Arrow-right Camera
The Spokesman-Review Newspaper

The Spokesman-Review Newspaper The Spokesman-Review

Spokane, Washington  Est. May 19, 1883
Partly Cloudy Day 55° Partly Cloudy
News >  Voices

William ‘Bill’ Abbott had strong love of family

Bill Abbott, bottom left, is pictured with his family: back row, sons, Richard, Bruce and Robert Abbott. Front row: Bill, his wife, Lois, and daughters, Sandra Deehr and Marilyn Teigen. Born in Garfield, Wash., Abbott died Sept. 2 at age 83.
 (Courtesy of family / The Spokesman-Review)
Bill Abbott, bottom left, is pictured with his family: back row, sons, Richard, Bruce and Robert Abbott. Front row: Bill, his wife, Lois, and daughters, Sandra Deehr and Marilyn Teigen. Born in Garfield, Wash., Abbott died Sept. 2 at age 83. (Courtesy of family / The Spokesman-Review)

William “Bill” H. Abbott was a hardworking, honest man who believed in the golden rule.

Treat others the way you want to be treated was the way he lived his life, his daughter Sandra Deehr said. “He was well liked by lots of people.”

Abbott died Sept. 2 at the age of 83.

“I wish he could have made it longer, but he lived a good life,” his wife, Lois said.

Abbott lived a life full of adventure. He was a train engineer for 45 years. He spent three years in the Navy during World War II. And he and his wife had five children, three sons and two daughters.

Abbott was born in Garfield, Wash. He was raised on a ranch in Colfax with five brothers.

He graduated from Colfax High School where his legacy as a football player remains.

Abbott’s face is carved into a wooden pole along with the rest of his high school teammates. The Codger Pole is a memento from when his high school football team played in a rematch with St. John High School – 50 years post graduation. This time, Colfax won.

“That’s Dad’s claim to fame,” Deehr said jokingly.

Abbott left for the Navy in 1942. He was stationed on an ABC-100 personnel carrier in the Pacific Islands.

A story his children often heard repeated was about a foggy night when their dad was on watch.

He was on the deck when he saw a fleet of Japanese ships, his daughter Marilyn Teigen said. The crew had just returned from dropping off troops when Abbott spotted the daunting sight.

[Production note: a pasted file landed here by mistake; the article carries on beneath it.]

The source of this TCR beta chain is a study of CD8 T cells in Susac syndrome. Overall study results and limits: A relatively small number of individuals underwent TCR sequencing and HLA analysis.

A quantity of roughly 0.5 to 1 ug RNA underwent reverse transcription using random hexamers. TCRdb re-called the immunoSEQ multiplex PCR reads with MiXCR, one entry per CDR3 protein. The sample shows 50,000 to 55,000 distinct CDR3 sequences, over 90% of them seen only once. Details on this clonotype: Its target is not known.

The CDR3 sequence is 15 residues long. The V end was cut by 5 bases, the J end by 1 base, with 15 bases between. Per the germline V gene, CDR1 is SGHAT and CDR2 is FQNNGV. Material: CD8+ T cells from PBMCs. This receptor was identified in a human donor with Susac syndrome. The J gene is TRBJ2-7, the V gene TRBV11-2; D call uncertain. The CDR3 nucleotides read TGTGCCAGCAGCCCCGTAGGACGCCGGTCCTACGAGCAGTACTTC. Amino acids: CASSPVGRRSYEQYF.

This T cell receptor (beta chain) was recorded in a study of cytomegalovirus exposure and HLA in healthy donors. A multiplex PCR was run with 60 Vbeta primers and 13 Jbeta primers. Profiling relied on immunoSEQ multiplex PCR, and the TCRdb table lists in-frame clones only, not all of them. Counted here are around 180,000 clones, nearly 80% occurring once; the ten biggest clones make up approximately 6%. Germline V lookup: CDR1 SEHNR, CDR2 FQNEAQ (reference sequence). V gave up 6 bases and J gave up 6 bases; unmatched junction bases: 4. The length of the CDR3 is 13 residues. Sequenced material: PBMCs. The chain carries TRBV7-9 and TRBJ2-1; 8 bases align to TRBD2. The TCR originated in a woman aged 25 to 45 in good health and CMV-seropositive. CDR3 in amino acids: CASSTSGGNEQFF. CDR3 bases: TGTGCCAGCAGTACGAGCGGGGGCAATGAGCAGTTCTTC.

“They had to back up the boat to get out of the way,” Teigen said. “In those days the boats were wooden.”

Bill Abbott told his children he thought his unit wasn’t harmed because the Japanese didn’t want to give up their own position.

Abbott met his wife two years after returning from the Navy. He was staying in Colfax with his parents while he recovered from a motorcycle crash, Lois Abbott said.

She was walking down a street with a group of nurses when he passed by in a car with a few other young men. The car turned around when the nurses whistled.

Lois denies she whistled, but she caught her husband’s attention nonetheless.

“It was love at first sight,” she said.

The two met in March 1947. They tied the knot the next month. The couple was married for 58 years.

Lois Abbott said her husband used to joke: “He couldn’t run fast enough to get away, because he was injured in the motorcycle crash.”

The couple moved to the Valley in 1958 where they raised their family.

To support his wife and children Bill Abbott manned the engineer’s booth of a freight train for the Great Northern, and later Burlington Northern Railroad, for 45 years. His route during most of his career was between Spokane and Whitefish, Mont.

A locomotive engineer’s job requires long hours, no set days off and being ready to go whenever the phone rings.

“He missed a lot of Christmases and birthdays,” Teigen said. “And a couple of births,” her mother added.

“But when he was home, he was all ours,” Deehr said. “And he was very interested in everything we did. I played the clarinet … and he always wanted me to practice where he could hear me.”

Whatever it was the kids were doing he wanted to know all about it, she added. The same went for the grandkids.

Abbott’s daughters said a fond memory was when their dad took naps in case the call came to go to work.

He’d put a pillow on the floor, put on music such as Chet Atkins, and take a nap.

“To this day I still love that music,” Deehr said. Her sister agreed.

Bill Abbott’s wife said the only downside of driving a locomotive was the tragedies he had to witness.

“He saw some deaths as a train engineer,” Lois Abbott said. “The death of a 21/2 -year-old girl haunted him the most. He never wanted to talk about it.”

Teigen said her father warned all the kids to never try to beat a train off the tracks. To emphasize his warnings he told them: “If you get killed by a train, I won’t come to your funeral.”

After retiring from the railroad, Lois Abbott said her husband’s first hobby was family, but he also enjoyed golf, bowling and reading about history.

Deehr described her father as the type of person you could count on whether you were his neighbor, friend, co-worker or child.

“There was always someone he was taking care of,” she said. Widows who lived next door “could always count on Dad to come help them.”

The Spokesman-Review Newspaper

Local journalism is essential.

Give directly to The Spokesman-Review's Northwest Passages community forums series -- which helps to offset the costs of several reporter and editor positions at the newspaper -- by using the easy options below. Gifts processed in this system are not tax deductible, but are predominately used to help meet the local financial requirements needed to receive national matching-grant funds.

Active Person

Subscribe now to get breaking news alerts in your email inbox

Get breaking news delivered to your inbox as it happens.